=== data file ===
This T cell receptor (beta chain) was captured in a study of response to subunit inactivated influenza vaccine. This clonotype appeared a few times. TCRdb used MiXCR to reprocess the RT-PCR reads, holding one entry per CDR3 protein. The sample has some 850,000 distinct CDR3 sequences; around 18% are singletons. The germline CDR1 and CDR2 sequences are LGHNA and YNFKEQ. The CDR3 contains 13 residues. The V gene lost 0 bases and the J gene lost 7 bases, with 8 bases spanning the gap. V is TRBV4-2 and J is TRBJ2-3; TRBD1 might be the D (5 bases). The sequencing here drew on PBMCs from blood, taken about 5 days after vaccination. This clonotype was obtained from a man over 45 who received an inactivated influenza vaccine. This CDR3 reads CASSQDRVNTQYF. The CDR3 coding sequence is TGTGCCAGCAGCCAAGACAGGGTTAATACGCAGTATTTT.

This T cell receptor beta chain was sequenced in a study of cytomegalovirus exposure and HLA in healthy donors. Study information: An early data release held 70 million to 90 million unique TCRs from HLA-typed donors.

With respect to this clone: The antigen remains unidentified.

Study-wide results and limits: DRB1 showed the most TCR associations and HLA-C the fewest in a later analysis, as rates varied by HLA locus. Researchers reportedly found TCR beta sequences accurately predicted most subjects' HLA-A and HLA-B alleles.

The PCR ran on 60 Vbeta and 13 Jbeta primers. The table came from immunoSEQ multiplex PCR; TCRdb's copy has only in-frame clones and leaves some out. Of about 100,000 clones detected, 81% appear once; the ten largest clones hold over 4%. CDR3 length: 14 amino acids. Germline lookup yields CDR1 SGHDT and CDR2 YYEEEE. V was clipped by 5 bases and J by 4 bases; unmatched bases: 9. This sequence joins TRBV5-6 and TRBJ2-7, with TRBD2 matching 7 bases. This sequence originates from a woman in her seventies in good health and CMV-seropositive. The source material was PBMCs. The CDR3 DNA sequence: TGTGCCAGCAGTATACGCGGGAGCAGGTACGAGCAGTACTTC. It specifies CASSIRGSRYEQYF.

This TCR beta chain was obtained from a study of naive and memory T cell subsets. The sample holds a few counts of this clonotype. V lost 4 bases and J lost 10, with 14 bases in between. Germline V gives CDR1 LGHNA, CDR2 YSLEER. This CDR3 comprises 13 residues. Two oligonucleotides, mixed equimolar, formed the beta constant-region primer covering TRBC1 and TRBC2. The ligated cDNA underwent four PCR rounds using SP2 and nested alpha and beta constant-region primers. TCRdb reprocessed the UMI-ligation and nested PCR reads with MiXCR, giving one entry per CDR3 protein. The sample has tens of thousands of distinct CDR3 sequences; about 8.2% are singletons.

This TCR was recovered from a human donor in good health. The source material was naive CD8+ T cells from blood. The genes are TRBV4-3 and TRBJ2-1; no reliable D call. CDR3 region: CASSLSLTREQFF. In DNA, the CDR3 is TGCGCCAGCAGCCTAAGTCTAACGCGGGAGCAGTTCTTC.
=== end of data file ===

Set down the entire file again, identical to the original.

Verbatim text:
This T cell receptor (beta chain) was captured in a study of response to subunit inactivated influenza vaccine. This clonotype appeared a few times. TCRdb used MiXCR to reprocess the RT-PCR reads, holding one entry per CDR3 protein. The sample has some 850,000 distinct CDR3 sequences; around 18% are singletons. The germline CDR1 and CDR2 sequences are LGHNA and YNFKEQ. The CDR3 contains 13 residues. The V gene lost 0 bases and the J gene lost 7 bases, with 8 bases spanning the gap. V is TRBV4-2 and J is TRBJ2-3; TRBD1 might be the D (5 bases). The sequencing here drew on PBMCs from blood, taken about 5 days after vaccination. This clonotype was obtained from a man over 45 who received an inactivated influenza vaccine. This CDR3 reads CASSQDRVNTQYF. The CDR3 coding sequence is TGTGCCAGCAGCCAAGACAGGGTTAATACGCAGTATTTT.

This T cell receptor beta chain was sequenced in a study of cytomegalovirus exposure and HLA in healthy donors. Study information: An early data release held 70 million to 90 million unique TCRs from HLA-typed donors.

With respect to this clone: The antigen remains unidentified.

Study-wide results and limits: DRB1 showed the most TCR associations and HLA-C the fewest in a later analysis, as rates varied by HLA locus. Researchers reportedly found TCR beta sequences accurately predicted most subjects' HLA-A and HLA-B alleles.

The PCR ran on 60 Vbeta and 13 Jbeta primers. The table came from immunoSEQ multiplex PCR; TCRdb's copy has only in-frame clones and leaves some out. Of about 100,000 clones detected, 81% appear once; the ten largest clones hold over 4%. CDR3 length: 14 amino acids. Germline lookup yields CDR1 SGHDT and CDR2 YYEEEE. V was clipped by 5 bases and J by 4 bases; unmatched bases: 9. This sequence joins TRBV5-6 and TRBJ2-7, with TRBD2 matching 7 bases. This sequence originates from a woman in her seventies in good health and CMV-seropositive. The source material was PBMCs. The CDR3 DNA sequence: TGTGCCAGCAGTATACGCGGGAGCAGGTACGAGCAGTACTTC. It specifies CASSIRGSRYEQYF.

This TCR beta chain was obtained from a study of naive and memory T cell subsets. The sample holds a few counts of this clonotype. V lost 4 bases and J lost 10, with 14 bases in between. Germline V gives CDR1 LGHNA, CDR2 YSLEER. This CDR3 comprises 13 residues. Two oligonucleotides, mixed equimolar, formed the beta constant-region primer covering TRBC1 and TRBC2. The ligated cDNA underwent four PCR rounds using SP2 and nested alpha and beta constant-region primers. TCRdb reprocessed the UMI-ligation and nested PCR reads with MiXCR, giving one entry per CDR3 protein. The sample has tens of thousands of distinct CDR3 sequences; about 8.2% are singletons.

This TCR was recovered from a human donor in good health. The source material was naive CD8+ T cells from blood. The genes are TRBV4-3 and TRBJ2-1; no reliable D call. CDR3 region: CASSLSLTREQFF. In DNA, the CDR3 is TGCGCCAGCAGCCTAAGTCTAACGCGGGAGCAGTTCTTC.